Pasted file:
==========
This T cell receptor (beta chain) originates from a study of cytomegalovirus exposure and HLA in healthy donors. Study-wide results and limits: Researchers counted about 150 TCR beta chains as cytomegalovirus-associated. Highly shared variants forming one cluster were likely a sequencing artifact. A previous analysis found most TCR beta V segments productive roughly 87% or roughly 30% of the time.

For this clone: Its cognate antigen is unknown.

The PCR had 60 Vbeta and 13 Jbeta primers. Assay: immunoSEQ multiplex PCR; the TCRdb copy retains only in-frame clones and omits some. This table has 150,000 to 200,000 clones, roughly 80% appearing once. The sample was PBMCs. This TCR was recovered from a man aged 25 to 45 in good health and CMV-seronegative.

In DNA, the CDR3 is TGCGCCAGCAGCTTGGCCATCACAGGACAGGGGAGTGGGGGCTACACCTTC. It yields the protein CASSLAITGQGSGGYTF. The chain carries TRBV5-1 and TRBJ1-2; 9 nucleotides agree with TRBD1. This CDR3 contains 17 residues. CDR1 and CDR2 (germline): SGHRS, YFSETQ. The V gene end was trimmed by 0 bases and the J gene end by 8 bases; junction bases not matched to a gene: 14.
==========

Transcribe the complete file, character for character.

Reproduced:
This T cell receptor (beta chain) originates from a study of cytomegalovirus exposure and HLA in healthy donors. Study-wide results and limits: Researchers counted about 150 TCR beta chains as cytomegalovirus-associated. Highly shared variants forming one cluster were likely a sequencing artifact. A previous analysis found most TCR beta V segments productive roughly 87% or roughly 30% of the time.

For this clone: Its cognate antigen is unknown.

The PCR had 60 Vbeta and 13 Jbeta primers. Assay: immunoSEQ multiplex PCR; the TCRdb copy retains only in-frame clones and omits some. This table has 150,000 to 200,000 clones, roughly 80% appearing once. The sample was PBMCs. This TCR was recovered from a man aged 25 to 45 in good health and CMV-seronegative.

In DNA, the CDR3 is TGCGCCAGCAGCTTGGCCATCACAGGACAGGGGAGTGGGGGCTACACCTTC. It yields the protein CASSLAITGQGSGGYTF. The chain carries TRBV5-1 and TRBJ1-2; 9 nucleotides agree with TRBD1. This CDR3 contains 17 residues. CDR1 and CDR2 (germline): SGHRS, YFSETQ. The V gene end was trimmed by 0 bases and the J gene end by 8 bases; junction bases not matched to a gene: 14.